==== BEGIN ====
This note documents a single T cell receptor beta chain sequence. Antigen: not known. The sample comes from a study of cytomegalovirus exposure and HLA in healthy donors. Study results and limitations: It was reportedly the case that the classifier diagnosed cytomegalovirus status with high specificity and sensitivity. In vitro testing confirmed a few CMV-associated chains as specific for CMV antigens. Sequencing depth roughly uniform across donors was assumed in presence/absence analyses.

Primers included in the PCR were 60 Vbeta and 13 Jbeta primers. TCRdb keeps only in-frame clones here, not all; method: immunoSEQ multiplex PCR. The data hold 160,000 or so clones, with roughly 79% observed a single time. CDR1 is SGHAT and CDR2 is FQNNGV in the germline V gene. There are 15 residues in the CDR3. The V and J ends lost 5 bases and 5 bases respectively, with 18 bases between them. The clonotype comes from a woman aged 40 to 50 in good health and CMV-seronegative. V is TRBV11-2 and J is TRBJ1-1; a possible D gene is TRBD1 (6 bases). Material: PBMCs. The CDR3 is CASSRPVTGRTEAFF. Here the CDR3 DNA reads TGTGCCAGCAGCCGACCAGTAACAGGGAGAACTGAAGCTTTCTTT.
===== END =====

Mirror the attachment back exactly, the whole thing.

This note documents a single T cell receptor beta chain sequence. Antigen: not known. The sample comes from a study of cytomegalovirus exposure and HLA in healthy donors. Study results and limitations: It was reportedly the case that the classifier diagnosed cytomegalovirus status with high specificity and sensitivity. In vitro testing confirmed a few CMV-associated chains as specific for CMV antigens. Sequencing depth roughly uniform across donors was assumed in presence/absence analyses.

Primers included in the PCR were 60 Vbeta and 13 Jbeta primers. TCRdb keeps only in-frame clones here, not all; method: immunoSEQ multiplex PCR. The data hold 160,000 or so clones, with roughly 79% observed a single time. CDR1 is SGHAT and CDR2 is FQNNGV in the germline V gene. There are 15 residues in the CDR3. The V and J ends lost 5 bases and 5 bases respectively, with 18 bases between them. The clonotype comes from a woman aged 40 to 50 in good health and CMV-seronegative. V is TRBV11-2 and J is TRBJ1-1; a possible D gene is TRBD1 (6 bases). Material: PBMCs. The CDR3 is CASSRPVTGRTEAFF. Here the CDR3 DNA reads TGTGCCAGCAGCCGACCAGTAACAGGGAGAACTGAAGCTTTCTTT.